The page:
As an adjective, sterling[5] may mean excellent or valuable (which is how it is used in the surface reading). The cryptic reading, on the other hand, relies on the fact that  sterling[5] and pound[5] (or  pound sterling[5]) both refer to the basic monetary unit of the UK. The definition is "experience" (which, as is sometimes the case in British puzzles, is placed in the middle of the clue). The word "needed" acts in a similar fashion to a link word - even though it does not appear between the wordplay ("Sterling post office lost, therefore") and definition ("experience"). The sense of the clue is that the solver needs to find a synonym for "experience" that also satisfies the wordplay.

9d   Good chums going round catch up immediately (4-4)

Slap-bang[4] is an informal British expression meaning directly or immediately, equivalent to the North American expression slam-bang[4].

18d   What can be found on mountain tops? THESE! (8)

I thought that I must have overlooked some exceedingly clever aspect of this clue. However, judging by Dave Perry's comments I didn't. It seems that the entire clue is a charade with "What can be found on mountain tops?" being SNOW and "THESE!" being CAPS with the whole clue serving as a definition of SNOWCAPS. I'm no more impressed than Dave Perry appears to be.

20d   Your setter's finished with leader of Opposition laying it on thick (7)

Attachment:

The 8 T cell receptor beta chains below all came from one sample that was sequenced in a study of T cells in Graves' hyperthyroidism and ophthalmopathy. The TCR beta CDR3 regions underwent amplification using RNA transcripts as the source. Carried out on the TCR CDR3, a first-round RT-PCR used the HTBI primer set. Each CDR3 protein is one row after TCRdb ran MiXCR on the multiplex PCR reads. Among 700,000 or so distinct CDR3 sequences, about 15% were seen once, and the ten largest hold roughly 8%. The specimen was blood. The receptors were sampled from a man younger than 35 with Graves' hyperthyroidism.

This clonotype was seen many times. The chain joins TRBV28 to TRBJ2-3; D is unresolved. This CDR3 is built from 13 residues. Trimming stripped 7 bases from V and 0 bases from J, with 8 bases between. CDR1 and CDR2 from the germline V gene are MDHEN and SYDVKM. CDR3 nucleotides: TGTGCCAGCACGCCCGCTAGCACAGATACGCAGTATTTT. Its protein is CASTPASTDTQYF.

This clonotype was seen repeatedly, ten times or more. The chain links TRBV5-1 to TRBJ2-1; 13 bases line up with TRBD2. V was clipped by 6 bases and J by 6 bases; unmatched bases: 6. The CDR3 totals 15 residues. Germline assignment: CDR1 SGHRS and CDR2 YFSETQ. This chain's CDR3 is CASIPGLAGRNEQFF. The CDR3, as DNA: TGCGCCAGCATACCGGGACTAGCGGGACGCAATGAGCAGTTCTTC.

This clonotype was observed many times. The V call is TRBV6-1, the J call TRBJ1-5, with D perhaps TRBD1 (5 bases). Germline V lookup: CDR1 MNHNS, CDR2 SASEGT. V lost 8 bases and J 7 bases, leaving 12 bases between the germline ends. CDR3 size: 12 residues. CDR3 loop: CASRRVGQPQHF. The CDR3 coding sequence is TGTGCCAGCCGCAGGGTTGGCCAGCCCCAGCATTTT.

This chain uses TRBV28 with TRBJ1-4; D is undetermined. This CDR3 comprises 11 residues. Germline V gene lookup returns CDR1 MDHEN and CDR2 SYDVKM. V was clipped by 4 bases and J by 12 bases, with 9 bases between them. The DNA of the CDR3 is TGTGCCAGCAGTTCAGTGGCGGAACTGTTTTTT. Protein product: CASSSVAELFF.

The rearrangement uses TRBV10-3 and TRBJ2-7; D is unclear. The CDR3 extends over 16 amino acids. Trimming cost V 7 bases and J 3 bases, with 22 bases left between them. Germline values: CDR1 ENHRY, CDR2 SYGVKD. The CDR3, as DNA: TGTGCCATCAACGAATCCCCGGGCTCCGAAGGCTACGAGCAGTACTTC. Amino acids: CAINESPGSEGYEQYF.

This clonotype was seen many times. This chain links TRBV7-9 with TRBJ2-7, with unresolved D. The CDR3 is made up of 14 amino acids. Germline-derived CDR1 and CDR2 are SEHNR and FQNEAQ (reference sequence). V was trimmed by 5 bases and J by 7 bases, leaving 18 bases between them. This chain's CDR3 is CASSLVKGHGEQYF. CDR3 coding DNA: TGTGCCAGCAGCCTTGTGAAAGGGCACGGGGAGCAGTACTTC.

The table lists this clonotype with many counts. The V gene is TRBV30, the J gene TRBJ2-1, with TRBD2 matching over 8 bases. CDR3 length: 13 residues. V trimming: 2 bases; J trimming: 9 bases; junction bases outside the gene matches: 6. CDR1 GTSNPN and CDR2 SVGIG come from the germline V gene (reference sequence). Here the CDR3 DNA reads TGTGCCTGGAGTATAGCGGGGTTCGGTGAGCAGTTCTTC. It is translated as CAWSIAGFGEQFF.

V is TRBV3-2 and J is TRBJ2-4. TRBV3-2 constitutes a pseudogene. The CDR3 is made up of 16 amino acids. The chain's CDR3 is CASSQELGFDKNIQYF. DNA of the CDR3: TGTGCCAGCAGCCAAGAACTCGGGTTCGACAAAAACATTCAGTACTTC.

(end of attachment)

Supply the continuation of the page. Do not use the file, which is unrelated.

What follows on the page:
As usual, the phrase "your setter" calls for a first person pronoun. In this case, "your setter's finished" must be replaced by "I'm past" (IM PAST). Add to this the first letter (leader) of Opposition to get IMPASTO. Impasto[5] is the process or technique of laying on paint or pigment thickly so that it stands out from a surface. In countries having a Westminster System of parliamentary government, the leader of the largest party not in government carries the title Leader of the Opposition[7].

22d   Henry in cheap eatery gets something worth little (7)

In physics, the henry[5] (abbreviation H) is the SI unit of inductance, equal to an electromotive force of one volt in a closed circuit with a uniform rate of change of current of one ampere per second. Caff[5] is British slang for a café.
[1] - The Chambers Dictionary, 11th Edition
[2] - Search Chambers - (Chambers 21st Century Dictionary)
[3] - (American Heritage Dictionary)
[4] - (Collins English Dictionary)
[5] - Oxford Dictionaries (Oxford Dictionary of English)
[6] - Oxford Dictionaries (Oxford American Dictionary)
[7] - Wikipedia
[8] - Reverso Online Dictionary (Collins French-English Dictionary)
Signing off for this week - Falcon